General New-mexico Information
Capital: Santa Fe Largest City: Albuquerque
Demonym: New Mexican Population: Ranked 35th in the US 2,499,481 (2008)
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Information about New Mexico

The first known inhabitants of New Mexico were members of the Clovis culture of Paleo-Indians. In fact, the culture is named for the New Mexico city where the first artifacts of this culture were discovered. Later inhabitants include Native Americans of the Anasazi and the Mogollon cultures. By the time of European contact in the 1500s, the region was settled by the villages of the Pueblo peoples and groups of Navajo, Apache and Ute.

Francisco Vasquez de Coronado assembled an enormous expedition at Compostela in 1540-1542 to explore and find the mystical Seven Golden Cities of Cibola as described by Cabeza de Vaca who had just arrived from his eight-year ordeal traveling from Florida to Mexico. Coronado's men found several mud baked pueblos in 1541, but found no rich cities of gold. Further widespread expeditions found no fabulous cities anywhere in the Southwest or Great Plains. A dispirited and now poor Coronado and his men began their journey back to Mexico leaving New Mexico behind. Over 50 years after Coronado, Juan de Onate founded the San Juan colony on the Rio Grande in 1598, the first permanent European settlement in the future state of New Mexico. Onate pioneered the grandly named El Camino Real, Royal Road", as a 700 mile (1,100 km) trail from the rest of New Spain to his remote colony. Onate was made the first governor of the new Province of New Mexico. The Native Americans at Acoma revolted against this Spanish encroachment but faced severe suppression.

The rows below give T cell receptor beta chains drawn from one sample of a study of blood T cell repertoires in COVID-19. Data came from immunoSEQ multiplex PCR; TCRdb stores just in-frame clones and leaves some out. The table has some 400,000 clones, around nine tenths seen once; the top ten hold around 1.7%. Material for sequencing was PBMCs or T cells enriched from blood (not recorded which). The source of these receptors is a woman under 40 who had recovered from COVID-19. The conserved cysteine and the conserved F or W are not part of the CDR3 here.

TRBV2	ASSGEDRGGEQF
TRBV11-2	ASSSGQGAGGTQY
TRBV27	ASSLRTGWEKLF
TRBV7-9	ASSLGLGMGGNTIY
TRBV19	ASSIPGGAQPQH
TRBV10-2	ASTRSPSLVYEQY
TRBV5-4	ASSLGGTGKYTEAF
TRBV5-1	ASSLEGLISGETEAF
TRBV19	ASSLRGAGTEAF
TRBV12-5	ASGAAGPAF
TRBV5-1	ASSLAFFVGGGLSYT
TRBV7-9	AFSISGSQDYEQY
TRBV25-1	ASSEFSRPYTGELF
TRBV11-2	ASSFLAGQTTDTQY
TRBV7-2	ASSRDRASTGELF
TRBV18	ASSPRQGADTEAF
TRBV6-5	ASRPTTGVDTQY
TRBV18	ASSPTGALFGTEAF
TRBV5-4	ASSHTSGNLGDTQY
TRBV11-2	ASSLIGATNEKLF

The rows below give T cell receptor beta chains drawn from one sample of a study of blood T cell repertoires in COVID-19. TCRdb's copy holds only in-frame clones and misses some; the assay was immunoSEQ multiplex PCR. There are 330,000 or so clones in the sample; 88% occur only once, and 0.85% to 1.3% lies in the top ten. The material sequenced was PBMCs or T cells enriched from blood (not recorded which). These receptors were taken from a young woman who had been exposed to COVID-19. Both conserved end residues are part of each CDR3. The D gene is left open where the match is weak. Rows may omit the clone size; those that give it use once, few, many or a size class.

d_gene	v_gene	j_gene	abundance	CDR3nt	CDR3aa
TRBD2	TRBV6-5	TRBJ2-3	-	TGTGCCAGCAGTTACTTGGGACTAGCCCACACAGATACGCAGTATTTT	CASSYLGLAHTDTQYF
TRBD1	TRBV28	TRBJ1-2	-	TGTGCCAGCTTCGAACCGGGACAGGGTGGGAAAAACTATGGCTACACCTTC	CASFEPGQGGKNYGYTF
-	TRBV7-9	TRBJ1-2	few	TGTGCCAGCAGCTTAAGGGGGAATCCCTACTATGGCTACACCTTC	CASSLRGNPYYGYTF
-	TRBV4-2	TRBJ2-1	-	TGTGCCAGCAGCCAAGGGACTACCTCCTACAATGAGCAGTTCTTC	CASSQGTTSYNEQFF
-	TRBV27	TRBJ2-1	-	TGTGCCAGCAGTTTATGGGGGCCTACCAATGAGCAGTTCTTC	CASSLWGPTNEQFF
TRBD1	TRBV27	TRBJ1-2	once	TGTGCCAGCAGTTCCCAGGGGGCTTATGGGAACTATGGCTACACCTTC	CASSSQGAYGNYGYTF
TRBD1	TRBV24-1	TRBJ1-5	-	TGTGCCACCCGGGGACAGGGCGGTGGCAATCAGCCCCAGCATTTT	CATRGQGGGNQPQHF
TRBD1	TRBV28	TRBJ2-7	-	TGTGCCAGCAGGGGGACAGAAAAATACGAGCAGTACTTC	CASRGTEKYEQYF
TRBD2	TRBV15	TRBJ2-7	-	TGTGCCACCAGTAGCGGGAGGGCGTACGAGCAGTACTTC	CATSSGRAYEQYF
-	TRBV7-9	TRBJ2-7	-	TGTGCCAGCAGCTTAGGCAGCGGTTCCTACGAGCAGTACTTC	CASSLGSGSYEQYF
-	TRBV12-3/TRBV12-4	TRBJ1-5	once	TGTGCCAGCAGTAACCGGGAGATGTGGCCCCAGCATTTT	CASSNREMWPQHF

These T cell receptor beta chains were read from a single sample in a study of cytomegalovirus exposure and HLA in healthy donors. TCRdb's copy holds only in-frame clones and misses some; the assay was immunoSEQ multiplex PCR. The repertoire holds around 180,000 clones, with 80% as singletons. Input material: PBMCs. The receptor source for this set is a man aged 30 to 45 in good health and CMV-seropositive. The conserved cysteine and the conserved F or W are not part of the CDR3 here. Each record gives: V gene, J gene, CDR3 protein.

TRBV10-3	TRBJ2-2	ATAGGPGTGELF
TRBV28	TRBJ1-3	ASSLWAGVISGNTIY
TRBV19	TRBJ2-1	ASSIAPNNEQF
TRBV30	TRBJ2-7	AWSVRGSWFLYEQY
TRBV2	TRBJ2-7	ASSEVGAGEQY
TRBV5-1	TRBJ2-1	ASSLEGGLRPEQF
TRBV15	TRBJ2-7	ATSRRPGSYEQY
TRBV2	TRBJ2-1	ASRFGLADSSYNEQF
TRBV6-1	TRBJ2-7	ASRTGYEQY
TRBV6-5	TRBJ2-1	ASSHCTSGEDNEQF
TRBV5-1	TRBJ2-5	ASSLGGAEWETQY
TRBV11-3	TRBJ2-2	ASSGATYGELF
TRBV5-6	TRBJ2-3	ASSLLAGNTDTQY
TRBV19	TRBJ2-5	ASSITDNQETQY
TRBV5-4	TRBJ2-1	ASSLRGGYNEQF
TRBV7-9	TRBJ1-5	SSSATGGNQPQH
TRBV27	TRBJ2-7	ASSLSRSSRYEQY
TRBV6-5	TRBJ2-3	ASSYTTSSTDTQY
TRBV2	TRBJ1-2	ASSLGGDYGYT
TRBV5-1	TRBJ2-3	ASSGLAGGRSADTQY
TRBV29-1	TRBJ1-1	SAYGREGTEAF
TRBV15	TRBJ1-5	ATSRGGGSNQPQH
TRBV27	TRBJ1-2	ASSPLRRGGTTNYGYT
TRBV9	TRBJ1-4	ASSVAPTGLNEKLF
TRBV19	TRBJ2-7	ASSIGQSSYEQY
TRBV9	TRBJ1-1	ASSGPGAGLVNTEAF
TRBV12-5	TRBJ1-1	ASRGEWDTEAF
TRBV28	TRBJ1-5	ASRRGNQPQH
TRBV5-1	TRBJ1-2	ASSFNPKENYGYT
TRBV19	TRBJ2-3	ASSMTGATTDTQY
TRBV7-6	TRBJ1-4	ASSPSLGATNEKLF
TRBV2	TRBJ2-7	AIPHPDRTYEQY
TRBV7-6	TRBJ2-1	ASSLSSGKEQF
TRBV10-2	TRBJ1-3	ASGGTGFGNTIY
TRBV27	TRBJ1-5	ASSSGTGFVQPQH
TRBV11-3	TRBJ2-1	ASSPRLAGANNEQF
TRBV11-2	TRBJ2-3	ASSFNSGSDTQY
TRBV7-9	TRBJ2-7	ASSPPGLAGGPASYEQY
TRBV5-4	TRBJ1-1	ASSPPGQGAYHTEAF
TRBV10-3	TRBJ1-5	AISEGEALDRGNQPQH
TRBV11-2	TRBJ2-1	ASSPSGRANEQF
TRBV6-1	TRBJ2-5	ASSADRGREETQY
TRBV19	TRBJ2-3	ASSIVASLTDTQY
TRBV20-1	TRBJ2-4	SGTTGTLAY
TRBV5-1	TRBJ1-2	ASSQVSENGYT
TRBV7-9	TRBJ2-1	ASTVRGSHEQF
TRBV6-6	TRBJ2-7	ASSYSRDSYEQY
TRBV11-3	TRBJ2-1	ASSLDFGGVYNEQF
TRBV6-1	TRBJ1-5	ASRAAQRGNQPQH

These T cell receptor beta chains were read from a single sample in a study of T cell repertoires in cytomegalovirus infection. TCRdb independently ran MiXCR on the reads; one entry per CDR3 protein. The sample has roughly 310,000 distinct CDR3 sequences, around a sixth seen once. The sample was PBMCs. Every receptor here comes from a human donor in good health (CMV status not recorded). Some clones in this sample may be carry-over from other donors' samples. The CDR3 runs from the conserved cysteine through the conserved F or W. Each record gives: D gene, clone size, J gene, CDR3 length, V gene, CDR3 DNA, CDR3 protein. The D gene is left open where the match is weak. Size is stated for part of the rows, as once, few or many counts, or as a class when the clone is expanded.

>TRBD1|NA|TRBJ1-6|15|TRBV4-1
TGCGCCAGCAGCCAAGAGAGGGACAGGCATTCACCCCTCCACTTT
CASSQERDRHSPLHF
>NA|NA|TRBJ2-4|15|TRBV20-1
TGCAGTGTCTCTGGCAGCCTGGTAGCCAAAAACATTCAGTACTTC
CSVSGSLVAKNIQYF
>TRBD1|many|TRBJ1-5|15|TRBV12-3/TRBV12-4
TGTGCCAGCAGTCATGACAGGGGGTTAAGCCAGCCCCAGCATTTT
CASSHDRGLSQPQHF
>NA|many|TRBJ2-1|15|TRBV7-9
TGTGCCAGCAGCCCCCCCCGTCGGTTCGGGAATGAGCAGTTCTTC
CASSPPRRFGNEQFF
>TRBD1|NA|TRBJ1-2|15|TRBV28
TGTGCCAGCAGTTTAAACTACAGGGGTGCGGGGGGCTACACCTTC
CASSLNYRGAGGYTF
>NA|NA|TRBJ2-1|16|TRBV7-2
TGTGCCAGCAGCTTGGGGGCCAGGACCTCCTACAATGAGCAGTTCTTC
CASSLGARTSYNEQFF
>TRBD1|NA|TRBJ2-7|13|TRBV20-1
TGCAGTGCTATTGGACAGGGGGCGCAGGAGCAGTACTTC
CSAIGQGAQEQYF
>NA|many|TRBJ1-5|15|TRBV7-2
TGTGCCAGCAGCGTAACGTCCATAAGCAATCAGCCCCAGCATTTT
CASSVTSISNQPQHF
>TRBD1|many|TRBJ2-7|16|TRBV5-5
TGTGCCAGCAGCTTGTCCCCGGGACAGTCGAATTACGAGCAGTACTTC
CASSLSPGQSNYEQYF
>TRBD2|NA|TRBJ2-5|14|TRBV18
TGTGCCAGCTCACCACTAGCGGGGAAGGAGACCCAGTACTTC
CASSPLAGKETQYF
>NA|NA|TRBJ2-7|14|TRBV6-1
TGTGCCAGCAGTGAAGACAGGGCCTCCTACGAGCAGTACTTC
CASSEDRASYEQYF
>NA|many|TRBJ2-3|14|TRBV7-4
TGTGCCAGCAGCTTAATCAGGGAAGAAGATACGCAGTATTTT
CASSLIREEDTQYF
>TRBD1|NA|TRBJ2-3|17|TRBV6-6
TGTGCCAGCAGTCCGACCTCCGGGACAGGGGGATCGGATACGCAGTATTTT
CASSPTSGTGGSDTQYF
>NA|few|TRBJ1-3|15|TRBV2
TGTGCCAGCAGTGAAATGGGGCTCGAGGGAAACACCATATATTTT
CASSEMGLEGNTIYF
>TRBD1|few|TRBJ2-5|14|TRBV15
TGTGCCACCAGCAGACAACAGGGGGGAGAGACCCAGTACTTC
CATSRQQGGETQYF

In 1609, Pedro de Peralta, a later governor of the Province of New Mexico, established the settlement of Santa Fe at the foot of the Sangre de Cristo Mountains. The city, along with most of the settled areas of the state, was abandoned by the Spanish for 12 years (1680-1692) as a result of the successful Pueblo Revolt. After the death of the Pueblo leader Pope, Diego de Vargas restored the area to Spanish rule. While developing Santa Fe as a trade center, the returning settlers founded the old town of Albuquerque in 1706, naming it for the viceroy of New Spain, the Duke of Alburquerque.

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